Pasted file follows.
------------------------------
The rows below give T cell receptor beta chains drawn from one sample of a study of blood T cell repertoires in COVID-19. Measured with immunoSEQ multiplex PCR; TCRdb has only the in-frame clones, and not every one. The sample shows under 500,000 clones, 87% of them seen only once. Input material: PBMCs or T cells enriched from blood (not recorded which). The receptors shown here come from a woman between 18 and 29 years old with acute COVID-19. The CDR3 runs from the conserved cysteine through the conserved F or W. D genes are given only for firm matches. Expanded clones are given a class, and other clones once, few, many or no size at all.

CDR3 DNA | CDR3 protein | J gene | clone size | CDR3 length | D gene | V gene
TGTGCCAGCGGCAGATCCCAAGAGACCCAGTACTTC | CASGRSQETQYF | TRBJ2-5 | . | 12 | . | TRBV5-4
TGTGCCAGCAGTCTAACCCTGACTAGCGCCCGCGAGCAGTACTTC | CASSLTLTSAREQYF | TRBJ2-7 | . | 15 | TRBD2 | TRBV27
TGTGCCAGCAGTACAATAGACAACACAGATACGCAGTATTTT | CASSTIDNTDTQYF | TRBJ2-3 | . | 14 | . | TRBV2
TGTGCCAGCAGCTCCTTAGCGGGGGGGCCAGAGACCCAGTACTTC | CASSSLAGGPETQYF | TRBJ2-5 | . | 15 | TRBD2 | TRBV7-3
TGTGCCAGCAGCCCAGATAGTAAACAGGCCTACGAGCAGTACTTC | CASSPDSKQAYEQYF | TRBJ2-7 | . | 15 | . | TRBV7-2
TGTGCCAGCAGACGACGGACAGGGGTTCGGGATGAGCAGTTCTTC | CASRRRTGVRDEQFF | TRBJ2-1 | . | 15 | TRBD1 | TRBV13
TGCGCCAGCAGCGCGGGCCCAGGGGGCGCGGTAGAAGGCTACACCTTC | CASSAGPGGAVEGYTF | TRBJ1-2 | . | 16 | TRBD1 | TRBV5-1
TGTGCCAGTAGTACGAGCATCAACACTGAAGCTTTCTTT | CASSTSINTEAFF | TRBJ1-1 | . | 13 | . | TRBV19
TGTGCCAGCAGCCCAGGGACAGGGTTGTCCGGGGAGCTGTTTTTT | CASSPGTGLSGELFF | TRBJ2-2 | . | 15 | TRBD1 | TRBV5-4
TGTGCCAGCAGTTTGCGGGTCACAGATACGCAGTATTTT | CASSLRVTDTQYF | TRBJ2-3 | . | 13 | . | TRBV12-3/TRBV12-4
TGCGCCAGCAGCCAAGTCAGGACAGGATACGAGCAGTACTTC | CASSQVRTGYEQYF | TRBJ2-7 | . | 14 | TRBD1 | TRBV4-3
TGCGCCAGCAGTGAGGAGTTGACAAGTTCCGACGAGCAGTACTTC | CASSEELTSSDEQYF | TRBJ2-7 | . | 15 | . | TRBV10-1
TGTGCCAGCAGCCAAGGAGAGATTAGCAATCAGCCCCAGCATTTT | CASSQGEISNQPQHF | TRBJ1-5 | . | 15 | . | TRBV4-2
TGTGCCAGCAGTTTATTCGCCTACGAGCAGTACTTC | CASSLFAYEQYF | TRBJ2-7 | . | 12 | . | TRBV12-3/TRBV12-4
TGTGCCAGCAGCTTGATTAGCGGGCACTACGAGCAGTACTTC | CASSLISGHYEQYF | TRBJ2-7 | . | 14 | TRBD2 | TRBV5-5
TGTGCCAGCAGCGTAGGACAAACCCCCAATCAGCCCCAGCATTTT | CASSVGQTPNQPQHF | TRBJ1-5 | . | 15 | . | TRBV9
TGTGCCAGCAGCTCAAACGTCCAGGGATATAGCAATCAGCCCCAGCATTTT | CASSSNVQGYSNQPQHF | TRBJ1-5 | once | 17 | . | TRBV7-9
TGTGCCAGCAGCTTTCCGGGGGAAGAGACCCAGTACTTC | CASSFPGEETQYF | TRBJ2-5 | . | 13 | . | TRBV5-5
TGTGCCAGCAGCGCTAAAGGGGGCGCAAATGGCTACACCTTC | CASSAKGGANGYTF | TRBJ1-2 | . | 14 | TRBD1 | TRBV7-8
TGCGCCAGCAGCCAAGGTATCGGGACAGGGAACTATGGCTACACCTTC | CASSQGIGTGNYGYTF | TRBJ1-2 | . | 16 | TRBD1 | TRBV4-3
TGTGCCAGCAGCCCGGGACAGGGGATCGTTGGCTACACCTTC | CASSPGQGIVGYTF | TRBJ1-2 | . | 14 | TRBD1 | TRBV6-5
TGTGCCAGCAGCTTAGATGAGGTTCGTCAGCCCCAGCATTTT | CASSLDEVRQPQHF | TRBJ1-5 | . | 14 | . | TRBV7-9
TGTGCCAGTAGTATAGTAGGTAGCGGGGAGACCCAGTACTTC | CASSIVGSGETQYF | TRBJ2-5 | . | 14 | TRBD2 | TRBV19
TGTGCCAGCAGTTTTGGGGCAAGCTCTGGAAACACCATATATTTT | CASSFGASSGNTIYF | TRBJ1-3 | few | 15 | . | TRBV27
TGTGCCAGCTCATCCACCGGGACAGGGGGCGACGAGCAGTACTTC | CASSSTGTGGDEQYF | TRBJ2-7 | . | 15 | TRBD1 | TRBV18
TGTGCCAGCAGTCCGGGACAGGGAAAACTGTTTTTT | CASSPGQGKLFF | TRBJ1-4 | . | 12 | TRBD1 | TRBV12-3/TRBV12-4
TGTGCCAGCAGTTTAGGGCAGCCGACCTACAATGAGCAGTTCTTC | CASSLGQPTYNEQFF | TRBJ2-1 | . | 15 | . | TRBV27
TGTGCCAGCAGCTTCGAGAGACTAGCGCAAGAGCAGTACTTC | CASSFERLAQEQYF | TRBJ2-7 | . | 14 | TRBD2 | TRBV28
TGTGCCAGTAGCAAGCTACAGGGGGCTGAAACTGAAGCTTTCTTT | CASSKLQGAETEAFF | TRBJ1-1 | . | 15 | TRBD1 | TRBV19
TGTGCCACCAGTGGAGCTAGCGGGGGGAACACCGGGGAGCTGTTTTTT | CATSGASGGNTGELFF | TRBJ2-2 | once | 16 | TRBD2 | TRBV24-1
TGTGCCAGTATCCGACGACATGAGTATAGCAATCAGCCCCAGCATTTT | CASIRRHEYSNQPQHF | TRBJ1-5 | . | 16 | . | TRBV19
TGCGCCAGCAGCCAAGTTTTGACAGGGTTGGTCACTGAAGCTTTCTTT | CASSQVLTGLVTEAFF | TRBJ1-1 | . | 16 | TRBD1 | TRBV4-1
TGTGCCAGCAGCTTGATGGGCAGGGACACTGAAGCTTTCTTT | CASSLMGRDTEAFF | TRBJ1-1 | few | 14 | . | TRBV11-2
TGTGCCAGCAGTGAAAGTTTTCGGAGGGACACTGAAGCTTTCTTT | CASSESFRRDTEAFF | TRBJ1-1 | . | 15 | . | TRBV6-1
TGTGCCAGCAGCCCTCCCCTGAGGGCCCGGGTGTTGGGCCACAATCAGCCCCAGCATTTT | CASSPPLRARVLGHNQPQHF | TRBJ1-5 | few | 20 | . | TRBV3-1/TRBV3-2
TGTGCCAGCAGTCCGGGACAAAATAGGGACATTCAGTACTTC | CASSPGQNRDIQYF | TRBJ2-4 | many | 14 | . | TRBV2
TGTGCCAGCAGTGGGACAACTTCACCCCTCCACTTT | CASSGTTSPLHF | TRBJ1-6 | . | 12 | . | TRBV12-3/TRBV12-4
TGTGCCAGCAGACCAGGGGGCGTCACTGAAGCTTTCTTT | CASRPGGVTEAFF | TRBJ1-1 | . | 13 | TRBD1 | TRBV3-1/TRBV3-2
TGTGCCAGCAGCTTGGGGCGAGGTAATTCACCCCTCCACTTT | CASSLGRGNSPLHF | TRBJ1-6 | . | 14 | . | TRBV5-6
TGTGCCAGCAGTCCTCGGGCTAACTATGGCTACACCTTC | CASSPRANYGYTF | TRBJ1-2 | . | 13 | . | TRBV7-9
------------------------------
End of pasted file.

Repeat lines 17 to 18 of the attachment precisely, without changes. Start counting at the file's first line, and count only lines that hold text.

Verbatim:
TGTGCCAGCAGCTTGATTAGCGGGCACTACGAGCAGTACTTC | CASSLISGHYEQYF | TRBJ2-7 | . | 14 | TRBD2 | TRBV5-5
TGTGCCAGCAGCGTAGGACAAACCCCCAATCAGCCCCAGCATTTT | CASSVGQTPNQPQHF | TRBJ1-5 | . | 15 | . | TRBV9